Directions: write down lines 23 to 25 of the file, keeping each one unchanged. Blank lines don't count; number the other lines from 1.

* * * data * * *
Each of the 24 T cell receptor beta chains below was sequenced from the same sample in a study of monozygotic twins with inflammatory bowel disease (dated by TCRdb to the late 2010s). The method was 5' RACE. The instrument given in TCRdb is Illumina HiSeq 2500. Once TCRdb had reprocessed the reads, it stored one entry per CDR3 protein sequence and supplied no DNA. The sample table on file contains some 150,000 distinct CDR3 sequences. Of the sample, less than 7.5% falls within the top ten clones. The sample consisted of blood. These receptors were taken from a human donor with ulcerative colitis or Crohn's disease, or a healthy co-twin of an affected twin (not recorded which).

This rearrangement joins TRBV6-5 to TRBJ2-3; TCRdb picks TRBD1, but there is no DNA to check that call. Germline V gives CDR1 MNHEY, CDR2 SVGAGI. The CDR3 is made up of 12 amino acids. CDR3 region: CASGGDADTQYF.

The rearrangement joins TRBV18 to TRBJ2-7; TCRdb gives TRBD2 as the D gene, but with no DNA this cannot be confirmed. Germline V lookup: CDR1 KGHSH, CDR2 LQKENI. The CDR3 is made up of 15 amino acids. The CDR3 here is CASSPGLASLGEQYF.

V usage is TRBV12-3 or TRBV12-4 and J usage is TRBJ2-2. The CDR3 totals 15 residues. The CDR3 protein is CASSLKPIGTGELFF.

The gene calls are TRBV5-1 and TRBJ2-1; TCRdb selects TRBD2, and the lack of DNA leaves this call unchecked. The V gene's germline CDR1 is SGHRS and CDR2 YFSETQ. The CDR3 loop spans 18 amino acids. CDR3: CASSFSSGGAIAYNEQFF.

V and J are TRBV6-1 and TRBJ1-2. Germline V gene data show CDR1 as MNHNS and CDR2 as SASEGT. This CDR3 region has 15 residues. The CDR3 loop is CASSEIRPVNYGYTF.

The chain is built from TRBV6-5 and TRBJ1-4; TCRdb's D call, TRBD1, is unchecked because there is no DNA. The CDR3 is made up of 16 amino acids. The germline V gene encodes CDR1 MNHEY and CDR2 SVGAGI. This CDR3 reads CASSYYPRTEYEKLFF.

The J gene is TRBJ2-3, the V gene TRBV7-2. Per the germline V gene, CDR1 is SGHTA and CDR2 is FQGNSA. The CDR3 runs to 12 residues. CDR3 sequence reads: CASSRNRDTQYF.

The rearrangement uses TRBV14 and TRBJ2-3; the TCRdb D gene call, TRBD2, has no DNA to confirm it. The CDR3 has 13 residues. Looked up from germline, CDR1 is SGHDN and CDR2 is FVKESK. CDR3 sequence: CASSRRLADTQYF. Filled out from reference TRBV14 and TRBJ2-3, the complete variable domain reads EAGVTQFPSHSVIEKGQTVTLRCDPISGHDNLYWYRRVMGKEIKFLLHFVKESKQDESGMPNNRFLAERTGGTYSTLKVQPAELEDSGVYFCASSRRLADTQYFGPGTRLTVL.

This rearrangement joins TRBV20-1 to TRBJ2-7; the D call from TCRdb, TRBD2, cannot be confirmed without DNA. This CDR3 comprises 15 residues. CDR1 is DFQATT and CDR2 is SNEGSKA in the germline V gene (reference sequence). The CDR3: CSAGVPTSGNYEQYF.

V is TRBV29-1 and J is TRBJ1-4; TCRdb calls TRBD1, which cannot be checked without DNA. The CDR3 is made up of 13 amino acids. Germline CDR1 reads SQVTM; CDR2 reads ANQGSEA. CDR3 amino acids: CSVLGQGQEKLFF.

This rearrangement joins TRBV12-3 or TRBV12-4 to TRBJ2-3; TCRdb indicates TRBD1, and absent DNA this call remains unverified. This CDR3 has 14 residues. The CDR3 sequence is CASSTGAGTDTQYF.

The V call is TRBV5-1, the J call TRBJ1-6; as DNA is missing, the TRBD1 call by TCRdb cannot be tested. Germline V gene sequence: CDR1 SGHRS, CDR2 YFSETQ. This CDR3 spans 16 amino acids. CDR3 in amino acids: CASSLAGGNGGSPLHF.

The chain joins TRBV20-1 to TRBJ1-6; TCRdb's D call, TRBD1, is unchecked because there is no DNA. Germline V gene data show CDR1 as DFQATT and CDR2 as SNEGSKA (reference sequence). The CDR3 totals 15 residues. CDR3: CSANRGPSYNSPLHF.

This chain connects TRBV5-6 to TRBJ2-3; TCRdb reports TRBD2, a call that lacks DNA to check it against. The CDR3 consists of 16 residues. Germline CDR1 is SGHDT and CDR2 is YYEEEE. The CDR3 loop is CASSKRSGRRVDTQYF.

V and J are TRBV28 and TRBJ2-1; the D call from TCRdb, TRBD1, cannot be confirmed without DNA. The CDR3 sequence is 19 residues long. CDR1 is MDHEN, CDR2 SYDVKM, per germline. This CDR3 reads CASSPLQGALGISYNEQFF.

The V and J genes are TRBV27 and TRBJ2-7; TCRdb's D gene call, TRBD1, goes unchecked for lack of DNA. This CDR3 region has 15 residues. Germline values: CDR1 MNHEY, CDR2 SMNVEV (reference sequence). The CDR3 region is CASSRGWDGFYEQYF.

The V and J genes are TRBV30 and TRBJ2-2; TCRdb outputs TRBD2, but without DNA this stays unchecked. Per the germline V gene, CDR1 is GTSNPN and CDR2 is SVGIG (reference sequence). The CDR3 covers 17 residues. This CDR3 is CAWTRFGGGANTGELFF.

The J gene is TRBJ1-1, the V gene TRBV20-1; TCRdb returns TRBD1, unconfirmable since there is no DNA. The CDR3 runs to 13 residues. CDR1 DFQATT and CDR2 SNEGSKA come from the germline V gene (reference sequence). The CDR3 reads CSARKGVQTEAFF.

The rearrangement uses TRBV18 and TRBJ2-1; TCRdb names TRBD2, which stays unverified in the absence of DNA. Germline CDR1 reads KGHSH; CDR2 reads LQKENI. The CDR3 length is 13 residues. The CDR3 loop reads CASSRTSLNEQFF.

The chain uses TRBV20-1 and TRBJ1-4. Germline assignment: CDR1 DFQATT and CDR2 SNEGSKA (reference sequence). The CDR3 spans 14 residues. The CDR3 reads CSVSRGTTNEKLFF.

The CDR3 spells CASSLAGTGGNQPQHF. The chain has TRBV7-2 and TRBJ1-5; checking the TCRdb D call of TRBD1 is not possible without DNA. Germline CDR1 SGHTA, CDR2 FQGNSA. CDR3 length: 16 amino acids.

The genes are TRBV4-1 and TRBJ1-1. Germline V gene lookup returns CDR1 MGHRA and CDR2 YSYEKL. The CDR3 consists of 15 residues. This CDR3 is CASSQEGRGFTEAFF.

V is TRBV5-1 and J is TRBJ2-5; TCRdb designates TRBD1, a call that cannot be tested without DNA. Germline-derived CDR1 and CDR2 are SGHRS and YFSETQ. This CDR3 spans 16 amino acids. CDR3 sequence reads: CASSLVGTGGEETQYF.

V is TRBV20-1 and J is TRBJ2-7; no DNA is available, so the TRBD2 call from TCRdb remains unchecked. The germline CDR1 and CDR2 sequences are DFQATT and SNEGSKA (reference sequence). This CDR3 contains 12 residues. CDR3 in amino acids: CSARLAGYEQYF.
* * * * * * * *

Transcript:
The genes are TRBV4-1 and TRBJ1-1. Germline V gene lookup returns CDR1 MGHRA and CDR2 YSYEKL. The CDR3 consists of 15 residues. This CDR3 is CASSQEGRGFTEAFF.

V is TRBV5-1 and J is TRBJ2-5; TCRdb designates TRBD1, a call that cannot be tested without DNA. Germline-derived CDR1 and CDR2 are SGHRS and YFSETQ. This CDR3 spans 16 amino acids. CDR3 sequence reads: CASSLVGTGGEETQYF.

V is TRBV20-1 and J is TRBJ2-7; no DNA is available, so the TRBD2 call from TCRdb remains unchecked. The germline CDR1 and CDR2 sequences are DFQATT and SNEGSKA (reference sequence). This CDR3 contains 12 residues. CDR3 in amino acids: CSARLAGYEQYF.